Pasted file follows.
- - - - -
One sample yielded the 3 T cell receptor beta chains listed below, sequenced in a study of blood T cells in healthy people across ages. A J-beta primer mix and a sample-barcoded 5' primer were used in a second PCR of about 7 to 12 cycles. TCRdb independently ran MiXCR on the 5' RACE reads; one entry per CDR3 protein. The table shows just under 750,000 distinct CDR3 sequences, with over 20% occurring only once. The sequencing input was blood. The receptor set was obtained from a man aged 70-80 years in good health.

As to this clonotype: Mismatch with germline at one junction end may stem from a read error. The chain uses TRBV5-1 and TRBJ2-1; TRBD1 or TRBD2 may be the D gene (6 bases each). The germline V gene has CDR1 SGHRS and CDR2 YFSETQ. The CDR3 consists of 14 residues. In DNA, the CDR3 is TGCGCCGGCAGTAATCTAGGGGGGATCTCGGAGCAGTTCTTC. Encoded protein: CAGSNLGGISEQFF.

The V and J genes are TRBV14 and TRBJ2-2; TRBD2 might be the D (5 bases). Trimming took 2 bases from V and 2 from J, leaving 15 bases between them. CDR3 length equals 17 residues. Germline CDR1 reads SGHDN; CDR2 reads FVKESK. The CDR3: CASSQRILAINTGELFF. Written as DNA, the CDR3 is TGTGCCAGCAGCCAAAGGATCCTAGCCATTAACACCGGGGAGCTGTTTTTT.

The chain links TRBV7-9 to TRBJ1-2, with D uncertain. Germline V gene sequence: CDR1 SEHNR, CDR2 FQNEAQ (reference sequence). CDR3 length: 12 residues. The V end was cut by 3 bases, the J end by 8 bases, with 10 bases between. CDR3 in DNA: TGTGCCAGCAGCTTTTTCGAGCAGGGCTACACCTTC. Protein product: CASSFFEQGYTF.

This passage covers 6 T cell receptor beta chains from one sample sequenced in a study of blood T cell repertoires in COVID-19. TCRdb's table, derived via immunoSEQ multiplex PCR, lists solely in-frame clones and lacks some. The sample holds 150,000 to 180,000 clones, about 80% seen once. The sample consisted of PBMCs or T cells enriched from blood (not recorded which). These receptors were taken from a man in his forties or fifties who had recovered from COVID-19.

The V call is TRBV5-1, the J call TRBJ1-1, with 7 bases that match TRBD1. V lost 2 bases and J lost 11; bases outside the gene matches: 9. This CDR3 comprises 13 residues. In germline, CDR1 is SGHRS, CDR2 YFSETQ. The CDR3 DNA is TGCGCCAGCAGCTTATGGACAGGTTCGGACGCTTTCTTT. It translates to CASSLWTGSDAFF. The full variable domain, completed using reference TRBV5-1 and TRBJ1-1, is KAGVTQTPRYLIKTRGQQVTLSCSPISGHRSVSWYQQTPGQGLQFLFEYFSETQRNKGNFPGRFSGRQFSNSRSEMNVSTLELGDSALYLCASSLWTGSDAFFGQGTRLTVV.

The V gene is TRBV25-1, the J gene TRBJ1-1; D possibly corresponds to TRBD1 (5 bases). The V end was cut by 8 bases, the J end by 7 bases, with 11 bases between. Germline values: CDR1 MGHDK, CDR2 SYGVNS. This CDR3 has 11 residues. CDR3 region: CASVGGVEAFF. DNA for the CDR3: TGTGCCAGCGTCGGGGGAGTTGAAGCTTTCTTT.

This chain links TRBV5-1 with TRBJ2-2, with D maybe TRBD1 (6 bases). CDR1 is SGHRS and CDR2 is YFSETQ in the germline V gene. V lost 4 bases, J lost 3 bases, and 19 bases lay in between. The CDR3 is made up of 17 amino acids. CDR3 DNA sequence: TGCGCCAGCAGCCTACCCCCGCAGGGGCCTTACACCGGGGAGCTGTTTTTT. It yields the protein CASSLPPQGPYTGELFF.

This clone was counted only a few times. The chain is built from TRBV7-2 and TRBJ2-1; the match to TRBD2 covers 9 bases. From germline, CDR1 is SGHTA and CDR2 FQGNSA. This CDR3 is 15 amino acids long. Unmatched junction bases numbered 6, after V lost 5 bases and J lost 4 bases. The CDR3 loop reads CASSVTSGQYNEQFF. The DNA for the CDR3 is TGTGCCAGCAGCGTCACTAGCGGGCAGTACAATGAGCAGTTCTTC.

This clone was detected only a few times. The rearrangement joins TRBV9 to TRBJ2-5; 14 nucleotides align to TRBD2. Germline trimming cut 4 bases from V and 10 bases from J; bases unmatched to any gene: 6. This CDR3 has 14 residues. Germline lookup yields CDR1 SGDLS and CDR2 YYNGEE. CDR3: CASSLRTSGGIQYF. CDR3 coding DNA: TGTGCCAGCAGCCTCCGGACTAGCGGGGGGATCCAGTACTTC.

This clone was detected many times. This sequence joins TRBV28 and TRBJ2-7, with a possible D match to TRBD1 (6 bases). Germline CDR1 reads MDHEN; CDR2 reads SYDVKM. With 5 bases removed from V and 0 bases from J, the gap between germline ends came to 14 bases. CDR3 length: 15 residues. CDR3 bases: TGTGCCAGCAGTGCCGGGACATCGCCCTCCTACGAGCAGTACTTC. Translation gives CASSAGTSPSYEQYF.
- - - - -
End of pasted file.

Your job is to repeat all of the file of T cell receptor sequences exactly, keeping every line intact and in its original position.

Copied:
One sample yielded the 3 T cell receptor beta chains listed below, sequenced in a study of blood T cells in healthy people across ages. A J-beta primer mix and a sample-barcoded 5' primer were used in a second PCR of about 7 to 12 cycles. TCRdb independently ran MiXCR on the 5' RACE reads; one entry per CDR3 protein. The table shows just under 750,000 distinct CDR3 sequences, with over 20% occurring only once. The sequencing input was blood. The receptor set was obtained from a man aged 70-80 years in good health.

As to this clonotype: Mismatch with germline at one junction end may stem from a read error. The chain uses TRBV5-1 and TRBJ2-1; TRBD1 or TRBD2 may be the D gene (6 bases each). The germline V gene has CDR1 SGHRS and CDR2 YFSETQ. The CDR3 consists of 14 residues. In DNA, the CDR3 is TGCGCCGGCAGTAATCTAGGGGGGATCTCGGAGCAGTTCTTC. Encoded protein: CAGSNLGGISEQFF.

The V and J genes are TRBV14 and TRBJ2-2; TRBD2 might be the D (5 bases). Trimming took 2 bases from V and 2 from J, leaving 15 bases between them. CDR3 length equals 17 residues. Germline CDR1 reads SGHDN; CDR2 reads FVKESK. The CDR3: CASSQRILAINTGELFF. Written as DNA, the CDR3 is TGTGCCAGCAGCCAAAGGATCCTAGCCATTAACACCGGGGAGCTGTTTTTT.

The chain links TRBV7-9 to TRBJ1-2, with D uncertain. Germline V gene sequence: CDR1 SEHNR, CDR2 FQNEAQ (reference sequence). CDR3 length: 12 residues. The V end was cut by 3 bases, the J end by 8 bases, with 10 bases between. CDR3 in DNA: TGTGCCAGCAGCTTTTTCGAGCAGGGCTACACCTTC. Protein product: CASSFFEQGYTF.

This passage covers 6 T cell receptor beta chains from one sample sequenced in a study of blood T cell repertoires in COVID-19. TCRdb's table, derived via immunoSEQ multiplex PCR, lists solely in-frame clones and lacks some. The sample holds 150,000 to 180,000 clones, about 80% seen once. The sample consisted of PBMCs or T cells enriched from blood (not recorded which). These receptors were taken from a man in his forties or fifties who had recovered from COVID-19.

The V call is TRBV5-1, the J call TRBJ1-1, with 7 bases that match TRBD1. V lost 2 bases and J lost 11; bases outside the gene matches: 9. This CDR3 comprises 13 residues. In germline, CDR1 is SGHRS, CDR2 YFSETQ. The CDR3 DNA is TGCGCCAGCAGCTTATGGACAGGTTCGGACGCTTTCTTT. It translates to CASSLWTGSDAFF. The full variable domain, completed using reference TRBV5-1 and TRBJ1-1, is KAGVTQTPRYLIKTRGQQVTLSCSPISGHRSVSWYQQTPGQGLQFLFEYFSETQRNKGNFPGRFSGRQFSNSRSEMNVSTLELGDSALYLCASSLWTGSDAFFGQGTRLTVV.

The V gene is TRBV25-1, the J gene TRBJ1-1; D possibly corresponds to TRBD1 (5 bases). The V end was cut by 8 bases, the J end by 7 bases, with 11 bases between. Germline values: CDR1 MGHDK, CDR2 SYGVNS. This CDR3 has 11 residues. CDR3 region: CASVGGVEAFF. DNA for the CDR3: TGTGCCAGCGTCGGGGGAGTTGAAGCTTTCTTT.

This chain links TRBV5-1 with TRBJ2-2, with D maybe TRBD1 (6 bases). CDR1 is SGHRS and CDR2 is YFSETQ in the germline V gene. V lost 4 bases, J lost 3 bases, and 19 bases lay in between. The CDR3 is made up of 17 amino acids. CDR3 DNA sequence: TGCGCCAGCAGCCTACCCCCGCAGGGGCCTTACACCGGGGAGCTGTTTTTT. It yields the protein CASSLPPQGPYTGELFF.

This clone was counted only a few times. The chain is built from TRBV7-2 and TRBJ2-1; the match to TRBD2 covers 9 bases. From germline, CDR1 is SGHTA and CDR2 FQGNSA. This CDR3 is 15 amino acids long. Unmatched junction bases numbered 6, after V lost 5 bases and J lost 4 bases. The CDR3 loop reads CASSVTSGQYNEQFF. The DNA for the CDR3 is TGTGCCAGCAGCGTCACTAGCGGGCAGTACAATGAGCAGTTCTTC.

This clone was detected only a few times. The rearrangement joins TRBV9 to TRBJ2-5; 14 nucleotides align to TRBD2. Germline trimming cut 4 bases from V and 10 bases from J; bases unmatched to any gene: 6. This CDR3 has 14 residues. Germline lookup yields CDR1 SGDLS and CDR2 YYNGEE. CDR3: CASSLRTSGGIQYF. CDR3 coding DNA: TGTGCCAGCAGCCTCCGGACTAGCGGGGGGATCCAGTACTTC.

This clone was detected many times. This sequence joins TRBV28 and TRBJ2-7, with a possible D match to TRBD1 (6 bases). Germline CDR1 reads MDHEN; CDR2 reads SYDVKM. With 5 bases removed from V and 0 bases from J, the gap between germline ends came to 14 bases. CDR3 length: 15 residues. CDR3 bases: TGTGCCAGCAGTGCCGGGACATCGCCCTCCTACGAGCAGTACTTC. Translation gives CASSAGTSPSYEQYF.